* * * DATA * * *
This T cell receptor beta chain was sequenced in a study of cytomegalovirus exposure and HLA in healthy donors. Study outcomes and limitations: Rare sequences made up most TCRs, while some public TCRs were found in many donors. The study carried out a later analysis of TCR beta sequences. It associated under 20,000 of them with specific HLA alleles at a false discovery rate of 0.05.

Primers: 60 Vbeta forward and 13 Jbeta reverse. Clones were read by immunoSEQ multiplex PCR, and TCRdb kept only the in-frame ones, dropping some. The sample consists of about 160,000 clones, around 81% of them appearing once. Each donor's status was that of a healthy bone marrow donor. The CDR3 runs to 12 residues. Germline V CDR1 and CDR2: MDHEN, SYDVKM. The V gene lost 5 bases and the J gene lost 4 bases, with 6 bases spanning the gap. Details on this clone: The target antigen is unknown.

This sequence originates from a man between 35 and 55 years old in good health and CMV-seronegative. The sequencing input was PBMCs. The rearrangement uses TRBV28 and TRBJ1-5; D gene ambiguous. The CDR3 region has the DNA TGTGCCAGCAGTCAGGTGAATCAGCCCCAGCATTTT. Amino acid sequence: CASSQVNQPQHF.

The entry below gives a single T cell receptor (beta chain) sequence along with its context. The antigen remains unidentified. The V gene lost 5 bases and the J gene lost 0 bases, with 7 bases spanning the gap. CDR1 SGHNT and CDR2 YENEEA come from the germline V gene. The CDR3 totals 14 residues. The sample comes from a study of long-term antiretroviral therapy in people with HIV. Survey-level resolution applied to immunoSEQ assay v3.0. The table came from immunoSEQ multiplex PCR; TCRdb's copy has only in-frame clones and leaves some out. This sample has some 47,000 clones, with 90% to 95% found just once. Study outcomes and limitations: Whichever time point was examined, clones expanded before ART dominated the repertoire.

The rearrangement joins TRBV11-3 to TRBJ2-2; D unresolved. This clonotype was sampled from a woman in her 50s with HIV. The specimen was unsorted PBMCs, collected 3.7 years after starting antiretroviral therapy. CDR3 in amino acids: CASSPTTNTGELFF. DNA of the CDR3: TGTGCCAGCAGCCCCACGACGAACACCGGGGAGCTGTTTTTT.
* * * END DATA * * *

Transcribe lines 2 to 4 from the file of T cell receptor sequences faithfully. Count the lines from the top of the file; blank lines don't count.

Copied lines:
Primers: 60 Vbeta forward and 13 Jbeta reverse. Clones were read by immunoSEQ multiplex PCR, and TCRdb kept only the in-frame ones, dropping some. The sample consists of about 160,000 clones, around 81% of them appearing once. Each donor's status was that of a healthy bone marrow donor. The CDR3 runs to 12 residues. Germline V CDR1 and CDR2: MDHEN, SYDVKM. The V gene lost 5 bases and the J gene lost 4 bases, with 6 bases spanning the gap. Details on this clone: The target antigen is unknown.

This sequence originates from a man between 35 and 55 years old in good health and CMV-seronegative. The sequencing input was PBMCs. The rearrangement uses TRBV28 and TRBJ1-5; D gene ambiguous. The CDR3 region has the DNA TGTGCCAGCAGTCAGGTGAATCAGCCCCAGCATTTT. Amino acid sequence: CASSQVNQPQHF.

The entry below gives a single T cell receptor (beta chain) sequence along with its context. The antigen remains unidentified. The V gene lost 5 bases and the J gene lost 0 bases, with 7 bases spanning the gap. CDR1 SGHNT and CDR2 YENEEA come from the germline V gene. The CDR3 totals 14 residues. The sample comes from a study of long-term antiretroviral therapy in people with HIV. Survey-level resolution applied to immunoSEQ assay v3.0. The table came from immunoSEQ multiplex PCR; TCRdb's copy has only in-frame clones and leaves some out. This sample has some 47,000 clones, with 90% to 95% found just once. Study outcomes and limitations: Whichever time point was examined, clones expanded before ART dominated the repertoire.